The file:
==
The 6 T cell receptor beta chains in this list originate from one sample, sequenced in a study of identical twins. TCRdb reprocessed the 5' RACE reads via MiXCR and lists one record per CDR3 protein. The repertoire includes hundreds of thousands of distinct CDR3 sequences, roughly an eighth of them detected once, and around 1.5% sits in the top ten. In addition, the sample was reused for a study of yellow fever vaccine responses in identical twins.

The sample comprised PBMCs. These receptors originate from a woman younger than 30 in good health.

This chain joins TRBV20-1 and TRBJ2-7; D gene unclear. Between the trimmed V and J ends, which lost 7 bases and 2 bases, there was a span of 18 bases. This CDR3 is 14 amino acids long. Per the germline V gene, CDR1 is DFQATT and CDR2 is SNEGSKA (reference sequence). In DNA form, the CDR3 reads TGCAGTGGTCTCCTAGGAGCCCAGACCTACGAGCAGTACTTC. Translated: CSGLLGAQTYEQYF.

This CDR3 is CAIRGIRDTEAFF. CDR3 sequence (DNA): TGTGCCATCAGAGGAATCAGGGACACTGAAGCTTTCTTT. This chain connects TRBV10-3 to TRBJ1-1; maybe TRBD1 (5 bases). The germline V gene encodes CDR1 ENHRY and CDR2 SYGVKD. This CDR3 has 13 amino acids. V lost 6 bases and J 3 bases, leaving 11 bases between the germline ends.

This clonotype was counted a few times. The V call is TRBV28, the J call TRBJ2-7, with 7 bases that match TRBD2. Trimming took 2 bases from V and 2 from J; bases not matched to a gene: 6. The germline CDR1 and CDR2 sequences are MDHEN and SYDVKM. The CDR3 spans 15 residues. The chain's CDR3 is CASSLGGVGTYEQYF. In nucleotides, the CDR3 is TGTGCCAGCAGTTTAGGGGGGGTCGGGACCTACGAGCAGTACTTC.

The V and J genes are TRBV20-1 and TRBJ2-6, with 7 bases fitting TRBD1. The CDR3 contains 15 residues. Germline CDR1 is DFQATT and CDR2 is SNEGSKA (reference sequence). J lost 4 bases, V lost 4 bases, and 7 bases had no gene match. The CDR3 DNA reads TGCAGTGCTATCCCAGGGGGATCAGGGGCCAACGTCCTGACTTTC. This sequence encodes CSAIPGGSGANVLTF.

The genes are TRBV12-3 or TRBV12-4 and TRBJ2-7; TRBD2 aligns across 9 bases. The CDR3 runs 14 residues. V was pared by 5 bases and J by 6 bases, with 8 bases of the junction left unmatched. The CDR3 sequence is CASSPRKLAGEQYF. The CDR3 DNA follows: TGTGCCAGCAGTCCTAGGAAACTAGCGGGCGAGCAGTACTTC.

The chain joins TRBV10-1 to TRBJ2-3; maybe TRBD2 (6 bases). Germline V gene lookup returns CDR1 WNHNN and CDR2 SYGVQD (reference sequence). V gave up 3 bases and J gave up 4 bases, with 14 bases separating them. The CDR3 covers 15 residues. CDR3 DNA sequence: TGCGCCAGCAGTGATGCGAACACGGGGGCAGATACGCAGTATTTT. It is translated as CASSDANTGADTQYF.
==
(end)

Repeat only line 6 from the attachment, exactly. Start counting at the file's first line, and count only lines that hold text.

The V and J genes are TRBV20-1 and TRBJ2-6, with 7 bases fitting TRBD1. The CDR3 contains 15 residues. Germline CDR1 is DFQATT and CDR2 is SNEGSKA (reference sequence). J lost 4 bases, V lost 4 bases, and 7 bases had no gene match. The CDR3 DNA reads TGCAGTGCTATCCCAGGGGGATCAGGGGCCAACGTCCTGACTTTC. This sequence encodes CSAIPGGSGANVLTF.